Swiss investors may obtain free of charge from the representative in Switzerland, the relevant fund documents, namely the prospectus, the key investor information documents, the articles of association, as well as the annual and semi-annual reports.

Past performance results are no indication of future results. Issuance and redemption commissions are not included in the performance figures. Performance results referring to a period of less than twelve months (year-to-date-performance, start of investment fund within the last twelve months) are no reliable indicator for future results due to the short comparison period.

 

Additional information for Qualified Investors in Switzerland:

The below-mentioned investment funds, which are also disclosed on this website, are neither registered with FINMA nor under contract for representation to Swiss investors. These investment funds may not be distributed neither to Swiss non-qualified and qualified investors nor exclusively to Swiss qualified investors:

 

GemCap Investment Funds (Ireland) Plc

Atlantic House Defined Returns Fund

Atlantic House Global Defined Returns Fund

Atlantic House Total Return Fund

Atlantic House US Enhanced Equity Fund

Atlantic House Uncorrelated Strategies Fund

Calamos Global Convertible Fund

Calamos Growth and Income Fund

Causeway Defined Growth Fund

GSI Global Sustainable Value Fund

GSI Global Sustainable Focused Value Fund

London & Capital Global Balanced Fixed Income Fund

London & Capital Global Conservative Fixed Income Fund

London & Capital Global Defensive Equity Fund (this Fund has terminated and accordingly, Shares in this Fund are no longer available for investment)

London & Capital Global Growth Fund

London & Capital Global Growth Fixed Income Fund

London & Capital Global Star Equity Fund

London & Capital Global Balanced Fund

London & Capital Global Equity Opportunities Fund

Principal Asset Allocation Fund

Semper Total Return Fund

TEAM International Equity Fund

Third Avenue Real Estate Value Fund

 

Legal

This GemCap website and material contained herein (including information from third parties) is provided ‘as is’, without any representation or endorsement made and without warranty of any kind whether express or implied, including, but not limited to, the implied warranties of satisfactory quality, fitness for a particular purpose, non-infringement, compatibility, security, completeness and accuracy.

By entering this site, you acknowledge and agree that the use of this site is at your own risk and to the extent permissible by applicable law, in no circumstances, including (but not limited to) negligence, shall GemCap be liable for any direct, indirect, incidental, special, consequential, or punitive damages, losses, costs or expenses nor for any loss of profit that results from the use of, or inability to use this site or any material on any site linked to this site (including but not limited to any viruses or any other errors or defects or failures in computer transmissions or network communications) even if we have been advised of the possibility of such damage. In addition, no liability can be accepted by GemCap in respect of any changes made to the content of this site by unauthorised third parties. All express or implied warranties or representations are excluded to the fullest extent permissible by law. We do not warrant that this site does not infringe any intellectual property rights of third parties.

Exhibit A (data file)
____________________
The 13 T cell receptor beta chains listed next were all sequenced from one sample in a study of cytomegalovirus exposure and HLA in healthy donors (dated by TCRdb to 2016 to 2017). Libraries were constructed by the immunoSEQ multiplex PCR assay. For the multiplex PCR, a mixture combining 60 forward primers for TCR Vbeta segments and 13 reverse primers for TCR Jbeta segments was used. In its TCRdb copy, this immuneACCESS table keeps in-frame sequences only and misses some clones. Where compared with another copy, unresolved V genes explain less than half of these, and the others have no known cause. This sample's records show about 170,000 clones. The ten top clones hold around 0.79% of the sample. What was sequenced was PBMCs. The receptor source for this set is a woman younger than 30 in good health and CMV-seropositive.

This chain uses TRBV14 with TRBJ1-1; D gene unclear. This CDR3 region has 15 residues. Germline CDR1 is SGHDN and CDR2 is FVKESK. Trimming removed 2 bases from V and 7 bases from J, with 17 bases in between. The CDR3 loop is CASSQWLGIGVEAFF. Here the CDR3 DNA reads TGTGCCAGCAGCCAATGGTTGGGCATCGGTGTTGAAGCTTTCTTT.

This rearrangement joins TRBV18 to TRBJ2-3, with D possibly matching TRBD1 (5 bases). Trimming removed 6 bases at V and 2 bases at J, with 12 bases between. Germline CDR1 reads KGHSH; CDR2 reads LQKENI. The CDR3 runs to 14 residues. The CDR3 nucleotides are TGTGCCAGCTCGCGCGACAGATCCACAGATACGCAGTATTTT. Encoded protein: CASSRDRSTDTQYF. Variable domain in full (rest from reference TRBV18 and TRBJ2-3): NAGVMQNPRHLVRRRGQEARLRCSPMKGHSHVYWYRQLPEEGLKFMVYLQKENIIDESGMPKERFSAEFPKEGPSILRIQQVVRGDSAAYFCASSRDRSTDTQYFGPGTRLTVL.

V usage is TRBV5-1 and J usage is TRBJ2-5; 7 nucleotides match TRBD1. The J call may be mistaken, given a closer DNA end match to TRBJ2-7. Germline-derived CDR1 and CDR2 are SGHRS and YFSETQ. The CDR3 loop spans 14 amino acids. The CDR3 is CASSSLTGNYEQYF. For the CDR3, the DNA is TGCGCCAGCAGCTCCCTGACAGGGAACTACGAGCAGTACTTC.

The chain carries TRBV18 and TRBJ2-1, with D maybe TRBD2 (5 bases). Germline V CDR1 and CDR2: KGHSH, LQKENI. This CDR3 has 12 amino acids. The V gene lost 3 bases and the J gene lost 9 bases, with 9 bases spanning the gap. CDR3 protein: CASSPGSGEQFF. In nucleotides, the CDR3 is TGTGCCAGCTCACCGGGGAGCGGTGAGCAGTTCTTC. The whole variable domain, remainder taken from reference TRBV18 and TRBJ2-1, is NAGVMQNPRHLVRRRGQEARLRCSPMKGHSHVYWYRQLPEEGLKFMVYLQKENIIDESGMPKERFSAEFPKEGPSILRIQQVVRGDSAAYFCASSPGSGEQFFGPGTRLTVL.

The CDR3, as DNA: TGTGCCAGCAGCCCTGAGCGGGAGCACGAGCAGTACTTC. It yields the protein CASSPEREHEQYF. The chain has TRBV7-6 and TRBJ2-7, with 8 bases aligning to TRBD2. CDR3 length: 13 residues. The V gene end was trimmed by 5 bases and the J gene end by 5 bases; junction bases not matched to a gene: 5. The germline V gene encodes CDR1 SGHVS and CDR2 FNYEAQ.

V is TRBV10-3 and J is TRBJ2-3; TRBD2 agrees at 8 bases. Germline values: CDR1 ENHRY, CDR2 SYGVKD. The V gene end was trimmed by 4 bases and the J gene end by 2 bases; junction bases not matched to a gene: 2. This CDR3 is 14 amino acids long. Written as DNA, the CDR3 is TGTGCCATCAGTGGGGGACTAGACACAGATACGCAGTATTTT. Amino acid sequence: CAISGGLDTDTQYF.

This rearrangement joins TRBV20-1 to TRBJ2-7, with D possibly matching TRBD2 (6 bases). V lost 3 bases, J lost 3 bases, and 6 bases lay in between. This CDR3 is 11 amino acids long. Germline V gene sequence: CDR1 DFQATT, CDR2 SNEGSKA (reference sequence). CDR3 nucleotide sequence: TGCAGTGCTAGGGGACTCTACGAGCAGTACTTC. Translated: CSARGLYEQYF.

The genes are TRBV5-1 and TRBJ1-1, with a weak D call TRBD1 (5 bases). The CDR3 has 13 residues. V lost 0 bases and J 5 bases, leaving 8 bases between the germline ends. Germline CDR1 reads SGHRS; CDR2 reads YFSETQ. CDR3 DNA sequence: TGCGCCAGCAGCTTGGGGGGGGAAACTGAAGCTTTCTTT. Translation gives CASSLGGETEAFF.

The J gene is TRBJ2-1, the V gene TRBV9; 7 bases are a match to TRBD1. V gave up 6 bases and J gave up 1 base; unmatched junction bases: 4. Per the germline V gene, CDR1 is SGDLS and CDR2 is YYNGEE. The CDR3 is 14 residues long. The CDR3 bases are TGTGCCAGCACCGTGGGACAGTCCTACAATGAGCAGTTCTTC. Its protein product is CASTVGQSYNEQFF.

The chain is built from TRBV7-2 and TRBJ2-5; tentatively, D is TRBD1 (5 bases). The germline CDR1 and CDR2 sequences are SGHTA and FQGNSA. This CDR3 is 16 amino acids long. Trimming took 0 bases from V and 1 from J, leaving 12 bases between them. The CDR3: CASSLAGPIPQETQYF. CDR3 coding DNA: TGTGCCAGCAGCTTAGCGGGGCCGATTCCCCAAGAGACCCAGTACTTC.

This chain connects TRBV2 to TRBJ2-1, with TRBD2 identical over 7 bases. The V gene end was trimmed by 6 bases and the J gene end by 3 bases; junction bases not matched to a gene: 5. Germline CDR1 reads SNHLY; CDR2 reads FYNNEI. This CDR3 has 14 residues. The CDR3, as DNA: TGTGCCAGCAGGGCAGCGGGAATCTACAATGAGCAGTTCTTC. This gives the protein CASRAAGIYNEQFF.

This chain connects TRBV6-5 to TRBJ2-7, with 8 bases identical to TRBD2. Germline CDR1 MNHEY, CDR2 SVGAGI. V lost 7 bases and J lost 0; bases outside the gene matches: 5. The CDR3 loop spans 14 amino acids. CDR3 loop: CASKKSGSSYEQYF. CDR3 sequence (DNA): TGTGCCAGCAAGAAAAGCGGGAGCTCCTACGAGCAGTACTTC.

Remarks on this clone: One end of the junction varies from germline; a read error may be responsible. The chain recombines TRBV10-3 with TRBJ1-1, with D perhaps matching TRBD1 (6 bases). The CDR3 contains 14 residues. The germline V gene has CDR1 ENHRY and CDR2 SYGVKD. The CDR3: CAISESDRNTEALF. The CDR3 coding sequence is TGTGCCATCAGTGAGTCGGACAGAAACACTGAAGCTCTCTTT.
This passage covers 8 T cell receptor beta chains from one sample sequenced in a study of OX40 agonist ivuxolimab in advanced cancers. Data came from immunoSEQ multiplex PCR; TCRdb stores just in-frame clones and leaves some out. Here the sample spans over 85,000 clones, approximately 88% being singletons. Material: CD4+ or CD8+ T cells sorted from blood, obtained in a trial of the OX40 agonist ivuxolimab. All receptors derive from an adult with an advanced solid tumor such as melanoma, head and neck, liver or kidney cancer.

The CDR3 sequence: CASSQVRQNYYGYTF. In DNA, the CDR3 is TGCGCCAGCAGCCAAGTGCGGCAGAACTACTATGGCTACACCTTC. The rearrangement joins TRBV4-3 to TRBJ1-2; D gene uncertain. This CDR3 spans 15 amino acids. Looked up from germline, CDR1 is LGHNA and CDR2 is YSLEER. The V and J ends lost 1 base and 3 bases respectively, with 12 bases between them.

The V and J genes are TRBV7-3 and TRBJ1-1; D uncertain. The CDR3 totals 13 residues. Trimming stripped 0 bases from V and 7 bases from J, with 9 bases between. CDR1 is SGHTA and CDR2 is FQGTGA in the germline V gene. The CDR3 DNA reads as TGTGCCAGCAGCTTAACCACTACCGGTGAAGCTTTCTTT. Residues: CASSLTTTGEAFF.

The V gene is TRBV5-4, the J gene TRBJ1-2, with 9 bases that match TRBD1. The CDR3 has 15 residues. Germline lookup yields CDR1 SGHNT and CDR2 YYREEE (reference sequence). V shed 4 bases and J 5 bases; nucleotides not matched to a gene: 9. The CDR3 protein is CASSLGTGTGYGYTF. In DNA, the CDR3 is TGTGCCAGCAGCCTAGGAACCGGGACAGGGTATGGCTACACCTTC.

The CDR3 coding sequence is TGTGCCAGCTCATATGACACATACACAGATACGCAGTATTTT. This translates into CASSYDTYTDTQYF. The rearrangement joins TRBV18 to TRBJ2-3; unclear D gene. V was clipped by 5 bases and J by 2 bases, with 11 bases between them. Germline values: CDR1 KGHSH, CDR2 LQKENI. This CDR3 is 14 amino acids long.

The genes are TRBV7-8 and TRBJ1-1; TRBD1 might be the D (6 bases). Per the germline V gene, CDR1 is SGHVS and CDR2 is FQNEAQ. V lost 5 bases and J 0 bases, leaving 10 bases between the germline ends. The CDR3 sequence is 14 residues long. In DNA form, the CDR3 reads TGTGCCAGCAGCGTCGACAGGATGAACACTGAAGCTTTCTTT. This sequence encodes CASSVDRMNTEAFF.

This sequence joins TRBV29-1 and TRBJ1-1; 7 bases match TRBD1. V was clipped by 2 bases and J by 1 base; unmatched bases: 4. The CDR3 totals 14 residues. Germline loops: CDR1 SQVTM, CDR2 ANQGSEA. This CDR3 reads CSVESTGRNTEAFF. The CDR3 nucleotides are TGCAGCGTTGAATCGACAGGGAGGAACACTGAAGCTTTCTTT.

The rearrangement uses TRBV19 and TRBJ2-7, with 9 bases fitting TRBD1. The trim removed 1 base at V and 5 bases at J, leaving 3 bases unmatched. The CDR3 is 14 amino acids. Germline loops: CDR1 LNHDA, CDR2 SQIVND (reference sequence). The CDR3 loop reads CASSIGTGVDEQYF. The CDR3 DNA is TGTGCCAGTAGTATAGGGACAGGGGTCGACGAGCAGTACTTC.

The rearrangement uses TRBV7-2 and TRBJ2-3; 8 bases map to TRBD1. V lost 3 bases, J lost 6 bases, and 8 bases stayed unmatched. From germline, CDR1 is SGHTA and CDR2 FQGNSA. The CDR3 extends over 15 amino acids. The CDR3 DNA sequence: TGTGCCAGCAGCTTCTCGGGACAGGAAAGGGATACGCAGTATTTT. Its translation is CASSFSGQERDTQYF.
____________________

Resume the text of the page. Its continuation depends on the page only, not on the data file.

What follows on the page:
No data transmission over the internet can be guaranteed as totally secure. Whilst GemCap strives to protect such information and every effort has been made to implement security protocols, in line with relevant legislation to ensure safe processing and storage of any data transmitted, we do not guarantee and cannot ensure the security of any information which you transmit to us. Accordingly, any information which you transmit to us is transmitted at your own risk.

The GemCap website is not a substitute for independent professional advice and users should obtain any appropriate professional advice relevant to their particular circumstances.

The information on this site is issued by GemCap.

 

Cookies

If you use the internet quite a bit, there’s a good chance you’ve heard of cookies.

But what are they?

Also known as HTML cookies, tracking cookies or magic cookies, these tiny files are automatically downloaded by your computer when you’re browsing online. Don’t worry – they’re perfectly safe. But we’d still like to take a moment to explain what cookies do, which ones we use and how to remove them – if you really want to.

Are Cookies Safe?

Yes, cookies are safe. The information they collect is completely anonymous. We never, ever, collect personal information using cookies. What’s more, cookies are not harmful to your computer, they take up minimal space and they can be removed with just a few clicks.

GemCap’s Cookie Functionality

  • Cookies provide enhanced functionality and speed to our site
  • These cookies help us to recognise your computer when you visit Gemini-Capital.ie and enable us to improve your visits to our website
  • Cookies assist us in identifying what kind of visitor/user you are, for us to provide you with the most relevant content

How Can I Remove Cookies?

Most computers are set to download cookies automatically, so if you’re happy with everything you’ve read, simply carry on as you were. However, if you’re at all concerned about having cookies on your computer, deleting them is simple.

Show me how to remove cookies

Likewise, you can also change your computer settings so that it won’t download any more cookies.

Show me how to change my cookie settings

The information on this site is issued by Gemini Capital Management (Ireland) Ltd, which is registered in Ireland No. 579677. The registered address for the company is 7th Floor, Block A, One Park Place, Upper Hatch Street, Dublin 2, Ireland.

For further information on our use of personal data collected and stored by the firm and its approved vendors, please see our Data Protection Statement, which can be found in the “Our Policies” section on this website.